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KAWAI, JEgH 3(2) (2010), Ay Versus Horemheb

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© Koninklijke Brill NV, Leiden, 2010 JEGH 3.2 Also available online – brill.nl/jegh DOI: 10.1163/187416610X541727 AY VERSUS HOREMHEB: THE POLITICAL SITUATION IN THE LATE EIGHTEENTH DYNASTY REVISITED* Nozomu Kawai Waseda University, Tokyo Abstract This article examines the interaction between Ay and Horemheb and their attitudes towards one another. Under Tutankhamun, Ay was the fatherly advisor of the king at the court, while Horemheb was the actual governor of all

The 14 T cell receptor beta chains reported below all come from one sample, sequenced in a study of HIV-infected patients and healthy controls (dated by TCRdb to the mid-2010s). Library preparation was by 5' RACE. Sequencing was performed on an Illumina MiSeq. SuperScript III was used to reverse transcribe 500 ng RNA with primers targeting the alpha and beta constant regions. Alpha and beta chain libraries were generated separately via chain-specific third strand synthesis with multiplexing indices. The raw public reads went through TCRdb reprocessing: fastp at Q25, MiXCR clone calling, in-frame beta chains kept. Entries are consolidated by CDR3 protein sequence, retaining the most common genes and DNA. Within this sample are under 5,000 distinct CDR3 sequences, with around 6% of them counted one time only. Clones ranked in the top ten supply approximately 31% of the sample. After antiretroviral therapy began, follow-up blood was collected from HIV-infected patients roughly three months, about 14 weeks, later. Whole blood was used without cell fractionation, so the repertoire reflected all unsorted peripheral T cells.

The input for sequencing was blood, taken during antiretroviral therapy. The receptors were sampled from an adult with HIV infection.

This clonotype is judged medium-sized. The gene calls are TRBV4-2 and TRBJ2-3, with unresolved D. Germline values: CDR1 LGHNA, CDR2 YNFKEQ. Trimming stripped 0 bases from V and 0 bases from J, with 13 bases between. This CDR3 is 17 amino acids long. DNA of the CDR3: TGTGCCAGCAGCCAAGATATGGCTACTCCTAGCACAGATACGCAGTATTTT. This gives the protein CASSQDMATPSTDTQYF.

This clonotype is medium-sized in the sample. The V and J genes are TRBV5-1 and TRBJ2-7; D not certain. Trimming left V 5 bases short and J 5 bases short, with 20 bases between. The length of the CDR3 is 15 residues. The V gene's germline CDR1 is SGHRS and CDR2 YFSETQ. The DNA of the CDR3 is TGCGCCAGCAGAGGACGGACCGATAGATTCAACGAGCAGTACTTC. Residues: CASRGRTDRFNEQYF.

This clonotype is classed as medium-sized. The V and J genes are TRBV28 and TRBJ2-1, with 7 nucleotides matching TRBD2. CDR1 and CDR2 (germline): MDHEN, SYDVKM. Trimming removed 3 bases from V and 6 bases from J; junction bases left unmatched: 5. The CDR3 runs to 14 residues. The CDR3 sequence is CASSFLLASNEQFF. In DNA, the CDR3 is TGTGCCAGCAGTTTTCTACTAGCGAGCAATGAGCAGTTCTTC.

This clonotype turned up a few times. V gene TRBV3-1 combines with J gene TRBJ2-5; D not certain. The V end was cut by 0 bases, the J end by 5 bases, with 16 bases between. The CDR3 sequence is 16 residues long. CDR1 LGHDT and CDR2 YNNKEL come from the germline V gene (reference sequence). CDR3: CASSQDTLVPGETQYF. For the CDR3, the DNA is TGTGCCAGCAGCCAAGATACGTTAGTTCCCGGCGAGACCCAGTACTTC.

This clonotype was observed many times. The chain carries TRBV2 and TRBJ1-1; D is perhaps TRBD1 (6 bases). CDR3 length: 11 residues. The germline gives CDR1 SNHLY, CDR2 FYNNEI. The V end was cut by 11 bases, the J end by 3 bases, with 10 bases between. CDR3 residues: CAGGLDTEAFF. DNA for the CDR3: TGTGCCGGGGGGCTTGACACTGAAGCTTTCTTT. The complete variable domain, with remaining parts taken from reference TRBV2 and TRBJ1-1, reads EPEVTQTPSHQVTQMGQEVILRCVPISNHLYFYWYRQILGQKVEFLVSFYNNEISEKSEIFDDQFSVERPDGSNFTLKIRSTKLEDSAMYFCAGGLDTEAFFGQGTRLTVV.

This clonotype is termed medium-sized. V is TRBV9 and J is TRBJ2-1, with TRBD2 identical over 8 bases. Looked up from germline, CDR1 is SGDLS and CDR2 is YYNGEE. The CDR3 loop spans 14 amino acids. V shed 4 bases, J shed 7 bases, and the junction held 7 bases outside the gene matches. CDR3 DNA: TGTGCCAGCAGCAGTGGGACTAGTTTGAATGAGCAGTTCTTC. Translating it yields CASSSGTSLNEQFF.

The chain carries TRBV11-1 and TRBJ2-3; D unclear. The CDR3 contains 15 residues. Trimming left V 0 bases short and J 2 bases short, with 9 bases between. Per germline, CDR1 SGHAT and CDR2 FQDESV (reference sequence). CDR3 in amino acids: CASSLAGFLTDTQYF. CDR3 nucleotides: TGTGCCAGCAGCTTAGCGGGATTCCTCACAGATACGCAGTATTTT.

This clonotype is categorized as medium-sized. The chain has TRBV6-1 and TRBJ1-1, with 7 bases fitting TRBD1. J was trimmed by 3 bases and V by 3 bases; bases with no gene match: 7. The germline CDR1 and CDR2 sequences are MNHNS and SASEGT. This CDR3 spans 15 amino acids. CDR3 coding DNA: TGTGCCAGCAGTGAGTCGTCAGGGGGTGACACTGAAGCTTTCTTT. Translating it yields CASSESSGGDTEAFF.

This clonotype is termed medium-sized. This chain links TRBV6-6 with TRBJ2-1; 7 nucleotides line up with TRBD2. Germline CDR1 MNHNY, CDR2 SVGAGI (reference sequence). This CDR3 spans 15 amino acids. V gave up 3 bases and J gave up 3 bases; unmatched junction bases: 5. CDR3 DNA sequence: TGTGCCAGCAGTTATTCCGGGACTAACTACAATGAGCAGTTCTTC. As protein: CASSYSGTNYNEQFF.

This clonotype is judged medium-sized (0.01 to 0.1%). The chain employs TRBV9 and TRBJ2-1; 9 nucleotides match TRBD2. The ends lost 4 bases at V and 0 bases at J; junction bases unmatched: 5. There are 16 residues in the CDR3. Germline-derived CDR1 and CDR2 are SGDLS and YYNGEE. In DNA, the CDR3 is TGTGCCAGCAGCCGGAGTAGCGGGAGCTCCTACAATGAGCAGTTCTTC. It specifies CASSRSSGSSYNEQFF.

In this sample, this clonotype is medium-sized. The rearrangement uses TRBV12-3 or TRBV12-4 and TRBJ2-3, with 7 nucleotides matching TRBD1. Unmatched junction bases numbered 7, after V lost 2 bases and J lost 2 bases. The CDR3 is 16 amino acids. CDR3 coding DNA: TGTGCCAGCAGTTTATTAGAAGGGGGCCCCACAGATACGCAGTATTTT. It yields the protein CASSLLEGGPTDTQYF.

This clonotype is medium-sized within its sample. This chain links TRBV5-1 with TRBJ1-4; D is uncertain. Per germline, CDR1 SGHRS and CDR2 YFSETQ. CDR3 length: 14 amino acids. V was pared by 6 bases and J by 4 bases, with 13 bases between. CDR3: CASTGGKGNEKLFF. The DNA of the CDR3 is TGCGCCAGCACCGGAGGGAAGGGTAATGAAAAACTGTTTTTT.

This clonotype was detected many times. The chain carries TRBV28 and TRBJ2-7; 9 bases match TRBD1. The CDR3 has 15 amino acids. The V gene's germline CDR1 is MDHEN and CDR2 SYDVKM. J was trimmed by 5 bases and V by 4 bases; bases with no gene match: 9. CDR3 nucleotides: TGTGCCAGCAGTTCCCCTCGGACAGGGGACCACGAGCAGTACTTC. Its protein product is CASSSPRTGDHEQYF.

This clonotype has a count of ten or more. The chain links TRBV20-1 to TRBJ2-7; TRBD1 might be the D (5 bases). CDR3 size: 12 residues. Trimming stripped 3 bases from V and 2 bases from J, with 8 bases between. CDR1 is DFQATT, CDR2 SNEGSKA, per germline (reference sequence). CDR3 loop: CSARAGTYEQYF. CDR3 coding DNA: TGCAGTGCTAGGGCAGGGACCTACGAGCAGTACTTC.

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  © Koninklijke Brill NV, Leiden, 2010 JEGH 3.2Also available online – brill.nl/jegh DOI: 10.1163/187416610X541727 AY VERSUS HOREMHEB: THE POLITICAL SITUATION IN THE LATE EIGHTEENTH DYNASTY REVISITED * Nozomu Kawai Waseda University, Tokyo Abstract  This article examines the interaction between Ay and Horemheb and their attitudes towards one another. Under Tutankhamun, Ay was the fatherly advisor of the king at the court, while Horemheb was the actual governor of all the administration in the country. However, Ay seems to have obtained the title “Vizier,” indicating that he was also capable of governing the country. Ay was indeed on the verge of becoming the successor of Tutankhamun. There was strong antagonism between Ay and Horemheb sometime after Tutankhamun’s death. The evidence implies that Horemheb sought to discredit Ay as proper successor to the king. As a result, Ay appears to have excluded Horemheb from greater courtly influence by appoint-ing Nakhtmin not only as his “Generalissimo” but also as “King’s Son.” This squabbling even continued after Ay’s death as Horemheb endeavored to erase all memory of Ay, his men, and even Queen Ankhesenamun in revenge. * * * * * This article is the revised and expanded version of the excurse: “Ay versus Horemheb” in my Ph.D. dissertation, Studies in the Reign of Tutankhamun , Department of Near Eastern Studies, Johns Hopkins University, 2005. The ideas from this article were Þ rst presented in the forty-ninth annual meeting of the Society for Near Eastern Studies in Japan at Waseda University in 2006 (in Japanese) and a revised version was presented at the Tenth International Congress of Egyptology in Rhodes, 2008. I would like to thank Betsy M. Bryan, Richard Jasnow and Marc Gabolde for reading the manuscripts of this article and providing invaluable suggestions. I am also grateful to Geoffrey T. Martin and Jacobus van Dijk for the invaluable information about the Memphite tomb of Horemheb which they provided to me after I had presented my paper in the congress. I am also grateful to Dr. Christophe Thiers, Director of Centre Franco-Égyptien d’Étude des Temples de Karnak (CFEETK) for granting me the permission to publish Horemheb’s scribal statue from Karnak. I would like to acknowledge Drs. François Lárche and Luc Gabolde for allowing me access to the photographic archive of CFEETK, and I would like to thank Alain Arnaudiès for his kind assistance in the archive.  262 nozomu kawai  Introduction For many years the individual roles of Ay and Horemheb and the relationship between them have been discussed. Did they work together cooperatively or did some form of competition or hostility exist between them? Was Horemheb the designated suc-cessor of Tutankhamun, although Ay ascended to the throne after Tutankhamun’s death?This paper attempts to understand the interaction between Ay and Horemheb and their attitudes towards one another through an examination of all the evidence available to us, including some recent discoveries. The Þ rst part focuses on their positions and relationship during Tutankhamun’s reign and the second deals with their interactions following Tutankhamun’s death, namely during Ay’s reign.During Tutankhamun’s reign, Ay was the fatherly advisor of the  young king at the court, while Horemheb acted as the actual gov-ernor of all the administration in the country under Tutankhamun. I would suggest that Ay intentionally obtained the title of Vizier in order to demonstrate that he was capable of ruling the country as the counterpart of Horemheb’s role as King’s Deputy. I will also demonstrate that there is no concrete evidence that Horemheb was the designated successor of Tutankhamun as has been proposed recently.At the time of the death of Tutankhamun, both Ay and Horemheb seem to have maintained a peaceful relationship. However, sometime after Tutankhamun’s death there was strong antagonism between Ay and Horemheb. I argue that Horemheb sought to dishonor Ay as the proper successor to the king. Horemheb represented himself as the near equal to the king, although he was a private of  Þ cial. At the same time, Ay appears to have excluded Horemheb from greater court in ß uence by appointing Nakhtmin as his designated successor. This squabbling continued after Ay’s death as Horemheb, soon after ascending to the throne, endeavored to erase all memory of Ay, his men, and even Ankhesenamun, as revenge.1.  Ay and Horemheb under Tutankhamun Ay and Horemheb were undoubtedly the most in ß uential of  Þ cials behind the throne during Tutankhamun’s reign, but scholars have   ay versus horemheb  263 debated the exact nature of their positions and in ß uence. Some scholars hold that Horemheb was the predominant Þ gure, 1  while others considered Ay to be the major player. 2  Among the former scholars, Jacobus van Dijk argued that Tutankhamun appointed Horemheb as “Crown Prince” immediately after his accession, since Horemheb was ô  ry-p   t  , “Hereditary Prince,” chosen by the king according to Horemheb’s coronation inscription. 3  On the contrary, Otto Schaden maintained that Ay was the regent of Tutankhamun, since on a gold foil from KV58 Ay was shown standing in front of Tutankhamun striking an enemy, and more signi Þ cantly, it was Ay who became king before Horemheb. 4 As for the relationship between these two Þ gures during Tutank-hamun’s reign, the picture is also cloudy. C. Descroches-Noblecourt suggested that there was a tacit agreement between Ay and Horemheb to operate for mutual bene Þ t. 5  Schaden also argued that Horemheb and Ay must have worked together, Horemheb perhaps concerning himself with the army and the northern frontiers and Ay remaining at court to tutor the young king and look after inter-nal affairs. 6  Ahmed Badawi pointed out that the nation was split. 7  Robert Hari characterized Ay’s role as passive and Horemheb’s role as active insofar as the politics of the day were concerned. 8  Andrea Gnirs recently suggested that under Tutankhamun the court was divided into two circles: those who had been close to Tutankhamun and supported Akhenaten’s religion, and those who favored restoration and wanted a return to orthodoxy. 9  Gnirs 1  Gardiner, “The Tomb of the General Horemheb,” 11; Winlock, “Harmhab, Commander-in-chief of the Armies of Tutekhamon,” 8; Badawi,  Memphis als zweite  Landeshauptstadt im Neuen Reich , 86; Martin,  The Memphite Tomb of Horemheb ; van Dijk, The New Kingdom Necropolis of Memphis ; van Dijk, “Horemheb and the Struggle for the Throne of Tutankhamun”; van Dijk, “The Amarna Period and the later New Kingdom,” 291. 2  Newberry, “King Ay, The Successor of Tutankhamun,” 52; Carter and Mace, The Tomb of Tut.Ankh.Amen , 27; Helck,  Der Ein  ß  uß der Militärführer  , 74; Seele, “King Ay and the Close of the Amarna Age,” 176; Hornung, Untersuchungen zur Chronologie und Geschichte des Neuen Reiches , 93; Schaden, The God’s Father Ay , 142. 3  Van Dijk, The New Kingdom Necropolis of Memphis , 47–48 and “Horemheb and the Struggle for the Throne of Tutankhamun,” 36. 4  Schaden,  The God’s Father Ay , 142. 5  Desroches-Noblecourt, Vie et mort d’un phraon, Toutankhamon , 170. 6  Schaden, The God’s Father Ay , 143. 7  Badawi,  Memphis als zweite Landeshauptstadt im Neuen Reich , 86. 8  Hari,  Horemheb et la reine Moutnedjemet  , 57. 9  Gnirs, “Die 18. Dynastie: Licht und Schatten eines internationalen Zeitalters,” 41.  264 nozomu kawai noted that Tutankhamun’s restoration program was initiated by the latter circle and that Horemheb was the driving force behind this. Although she admitted that we cannot establish to which side Ay belonged when Tutankhamun ascended the throne, she saw him as one of the most eager supporters of Akhenaten’s religion, characterizing him as one of the major Þ gures in preserving the continuity of the royal family of Akhenaten.These theories, however, do not seem to have examined the contemporary evidence of Ay and Horemheb as a whole in order to understand what kinds of roles they played in relation to Tutankhamun. The following discussion will demonstrate that Ay was the senior advisor to Tutankhamun at the court and also in the cult rituals performed by the king, while Horemheb functioned as the regent supervising every branch of the administration.  Ay Although Ay does not mention his parents at all, he seems to have srcinated from Akhmim, from whence the wife of Amenhotep III, Queen Tiye, also came. 10  Ay held the important titles “fan-bearer on the right of the king,” “troop commander,” “master of the horse,” and “god’s father.” Obviously, his background was from the military sphere. However, his most important title was that of “god’s father,” which he retained even when he became king after the demise of Tutankhamun. The “god’s father” seems to have played the role of the closest advisor to the king. 11 10  Although Ay did not leave any documents regarding his parents, some scholars suggest that he was a son of Yuya and Tjuya. See van Dijk, “Horemheb and the Struggle for the Throne of Tutankhamun,” 3. Three inscriptions of Ay after he became king con Þ rm Akhmim as his place of srcin. The rock shrine of Ay in Akhmim suggests that he srcinated from there; see Kuhlmann, “Der Felstempel des Eje bei Achmim.”   In an inscription on the base of a sphinx between the 10th pylon and Mut temple at Karnak, Ay is mentioned as “Son of Min and Isis”; see Vandersleyen,  L’Égypte et la Vallée du Nil  , 479. In the tomb of Neferhotep (TT 49), chief scribe of Amun under Ay, an inscription mentions “forever on the throne of his father, just as the lifetime of Min in Akhmin”; see Davies, The Tomb of Nefer-hotep at Thebes , 21. 11  The of  Þ cial who had the title “god’s father” prior to Ay was Yuya from Akhmim, who was the father of Queen Tiye. Thus, he was the father-in-law of Amenhotep III. Recently, Birrel proposed that Ay was the father of Akhenaten’s second wife Kiya (Birrell, “Way Ay the Father of Kiya?”), yet this hypothesis does not provide plausible evidence that Ay and Ty were the parents of Kiya. Ty’s position as the nurse of Queen Nefertiti suggests that she was in the highest position after the female members of the royal family. However, this does not seem to have been the reason why Ay was very in ß uential. Rather, their srcin from Akhmim was important. They